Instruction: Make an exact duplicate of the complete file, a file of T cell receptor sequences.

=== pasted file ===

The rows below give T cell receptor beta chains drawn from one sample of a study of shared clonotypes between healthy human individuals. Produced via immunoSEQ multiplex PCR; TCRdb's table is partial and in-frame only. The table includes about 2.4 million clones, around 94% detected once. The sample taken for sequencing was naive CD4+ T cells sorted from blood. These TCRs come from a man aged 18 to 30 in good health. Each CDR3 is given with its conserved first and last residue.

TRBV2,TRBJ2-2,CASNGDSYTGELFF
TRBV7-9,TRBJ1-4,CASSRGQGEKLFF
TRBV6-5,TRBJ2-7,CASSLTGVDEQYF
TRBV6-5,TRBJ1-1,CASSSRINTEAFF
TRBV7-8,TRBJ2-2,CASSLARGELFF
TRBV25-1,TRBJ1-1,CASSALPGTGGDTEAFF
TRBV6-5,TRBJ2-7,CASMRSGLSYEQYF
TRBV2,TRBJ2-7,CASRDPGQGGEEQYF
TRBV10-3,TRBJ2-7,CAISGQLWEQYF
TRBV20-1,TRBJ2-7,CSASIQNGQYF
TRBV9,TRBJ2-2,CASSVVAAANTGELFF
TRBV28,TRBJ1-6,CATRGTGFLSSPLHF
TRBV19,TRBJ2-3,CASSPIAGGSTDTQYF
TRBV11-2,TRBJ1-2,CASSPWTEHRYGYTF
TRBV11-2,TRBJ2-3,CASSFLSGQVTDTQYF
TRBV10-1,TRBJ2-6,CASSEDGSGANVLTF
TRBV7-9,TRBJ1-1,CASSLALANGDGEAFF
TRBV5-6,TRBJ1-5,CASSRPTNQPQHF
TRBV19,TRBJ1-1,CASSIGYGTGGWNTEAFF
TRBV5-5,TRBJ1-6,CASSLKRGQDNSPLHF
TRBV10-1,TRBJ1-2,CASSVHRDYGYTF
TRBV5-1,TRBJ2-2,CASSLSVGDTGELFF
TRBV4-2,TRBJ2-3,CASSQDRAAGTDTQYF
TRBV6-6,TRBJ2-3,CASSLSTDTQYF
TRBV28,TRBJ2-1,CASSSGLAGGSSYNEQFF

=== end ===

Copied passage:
The rows below give T cell receptor beta chains drawn from one sample of a study of shared clonotypes between healthy human individuals. Produced via immunoSEQ multiplex PCR; TCRdb's table is partial and in-frame only. The table includes about 2.4 million clones, around 94% detected once. The sample taken for sequencing was naive CD4+ T cells sorted from blood. These TCRs come from a man aged 18 to 30 in good health. Each CDR3 is given with its conserved first and last residue.

TRBV2,TRBJ2-2,CASNGDSYTGELFF
TRBV7-9,TRBJ1-4,CASSRGQGEKLFF
TRBV6-5,TRBJ2-7,CASSLTGVDEQYF
TRBV6-5,TRBJ1-1,CASSSRINTEAFF
TRBV7-8,TRBJ2-2,CASSLARGELFF
TRBV25-1,TRBJ1-1,CASSALPGTGGDTEAFF
TRBV6-5,TRBJ2-7,CASMRSGLSYEQYF
TRBV2,TRBJ2-7,CASRDPGQGGEEQYF
TRBV10-3,TRBJ2-7,CAISGQLWEQYF
TRBV20-1,TRBJ2-7,CSASIQNGQYF
TRBV9,TRBJ2-2,CASSVVAAANTGELFF
TRBV28,TRBJ1-6,CATRGTGFLSSPLHF
TRBV19,TRBJ2-3,CASSPIAGGSTDTQYF
TRBV11-2,TRBJ1-2,CASSPWTEHRYGYTF
TRBV11-2,TRBJ2-3,CASSFLSGQVTDTQYF
TRBV10-1,TRBJ2-6,CASSEDGSGANVLTF
TRBV7-9,TRBJ1-1,CASSLALANGDGEAFF
TRBV5-6,TRBJ1-5,CASSRPTNQPQHF
TRBV19,TRBJ1-1,CASSIGYGTGGWNTEAFF
TRBV5-5,TRBJ1-6,CASSLKRGQDNSPLHF
TRBV10-1,TRBJ1-2,CASSVHRDYGYTF
TRBV5-1,TRBJ2-2,CASSLSVGDTGELFF
TRBV4-2,TRBJ2-3,CASSQDRAAGTDTQYF
TRBV6-6,TRBJ2-3,CASSLSTDTQYF
TRBV28,TRBJ2-1,CASSSGLAGGSSYNEQFF